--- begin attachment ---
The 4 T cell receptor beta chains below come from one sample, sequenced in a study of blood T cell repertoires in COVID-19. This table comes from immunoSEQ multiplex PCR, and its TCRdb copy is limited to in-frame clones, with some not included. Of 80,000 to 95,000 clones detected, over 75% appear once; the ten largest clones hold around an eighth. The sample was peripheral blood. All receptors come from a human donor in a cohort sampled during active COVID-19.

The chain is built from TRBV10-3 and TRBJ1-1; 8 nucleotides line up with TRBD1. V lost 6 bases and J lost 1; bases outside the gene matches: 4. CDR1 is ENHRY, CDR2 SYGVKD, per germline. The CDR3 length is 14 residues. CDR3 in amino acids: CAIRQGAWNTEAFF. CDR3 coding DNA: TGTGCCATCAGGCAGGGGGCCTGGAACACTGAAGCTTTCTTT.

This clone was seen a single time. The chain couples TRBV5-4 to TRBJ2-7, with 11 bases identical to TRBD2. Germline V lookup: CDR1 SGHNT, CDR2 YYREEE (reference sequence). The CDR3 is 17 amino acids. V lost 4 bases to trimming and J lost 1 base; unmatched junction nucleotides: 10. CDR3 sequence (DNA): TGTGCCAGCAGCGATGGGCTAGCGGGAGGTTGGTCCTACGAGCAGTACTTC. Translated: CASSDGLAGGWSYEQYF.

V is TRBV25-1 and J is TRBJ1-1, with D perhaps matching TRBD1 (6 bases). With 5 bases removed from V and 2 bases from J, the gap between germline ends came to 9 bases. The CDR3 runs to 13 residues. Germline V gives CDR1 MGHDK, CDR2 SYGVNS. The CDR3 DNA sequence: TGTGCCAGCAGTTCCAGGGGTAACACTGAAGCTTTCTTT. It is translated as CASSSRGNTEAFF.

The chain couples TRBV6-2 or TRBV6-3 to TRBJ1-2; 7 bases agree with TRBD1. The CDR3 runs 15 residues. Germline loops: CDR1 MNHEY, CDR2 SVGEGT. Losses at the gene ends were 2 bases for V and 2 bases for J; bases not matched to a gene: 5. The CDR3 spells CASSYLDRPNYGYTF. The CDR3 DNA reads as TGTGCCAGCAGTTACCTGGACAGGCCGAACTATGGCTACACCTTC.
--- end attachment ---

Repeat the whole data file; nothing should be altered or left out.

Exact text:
The 4 T cell receptor beta chains below come from one sample, sequenced in a study of blood T cell repertoires in COVID-19. This table comes from immunoSEQ multiplex PCR, and its TCRdb copy is limited to in-frame clones, with some not included. Of 80,000 to 95,000 clones detected, over 75% appear once; the ten largest clones hold around an eighth. The sample was peripheral blood. All receptors come from a human donor in a cohort sampled during active COVID-19.

The chain is built from TRBV10-3 and TRBJ1-1; 8 nucleotides line up with TRBD1. V lost 6 bases and J lost 1; bases outside the gene matches: 4. CDR1 is ENHRY, CDR2 SYGVKD, per germline. The CDR3 length is 14 residues. CDR3 in amino acids: CAIRQGAWNTEAFF. CDR3 coding DNA: TGTGCCATCAGGCAGGGGGCCTGGAACACTGAAGCTTTCTTT.

This clone was seen a single time. The chain couples TRBV5-4 to TRBJ2-7, with 11 bases identical to TRBD2. Germline V lookup: CDR1 SGHNT, CDR2 YYREEE (reference sequence). The CDR3 is 17 amino acids. V lost 4 bases to trimming and J lost 1 base; unmatched junction nucleotides: 10. CDR3 sequence (DNA): TGTGCCAGCAGCGATGGGCTAGCGGGAGGTTGGTCCTACGAGCAGTACTTC. Translated: CASSDGLAGGWSYEQYF.

V is TRBV25-1 and J is TRBJ1-1, with D perhaps matching TRBD1 (6 bases). With 5 bases removed from V and 2 bases from J, the gap between germline ends came to 9 bases. The CDR3 runs to 13 residues. Germline V gives CDR1 MGHDK, CDR2 SYGVNS. The CDR3 DNA sequence: TGTGCCAGCAGTTCCAGGGGTAACACTGAAGCTTTCTTT. It is translated as CASSSRGNTEAFF.

The chain couples TRBV6-2 or TRBV6-3 to TRBJ1-2; 7 bases agree with TRBD1. The CDR3 runs 15 residues. Germline loops: CDR1 MNHEY, CDR2 SVGEGT. Losses at the gene ends were 2 bases for V and 2 bases for J; bases not matched to a gene: 5. The CDR3 spells CASSYLDRPNYGYTF. The CDR3 DNA reads as TGTGCCAGCAGTTACCTGGACAGGCCGAACTATGGCTACACCTTC.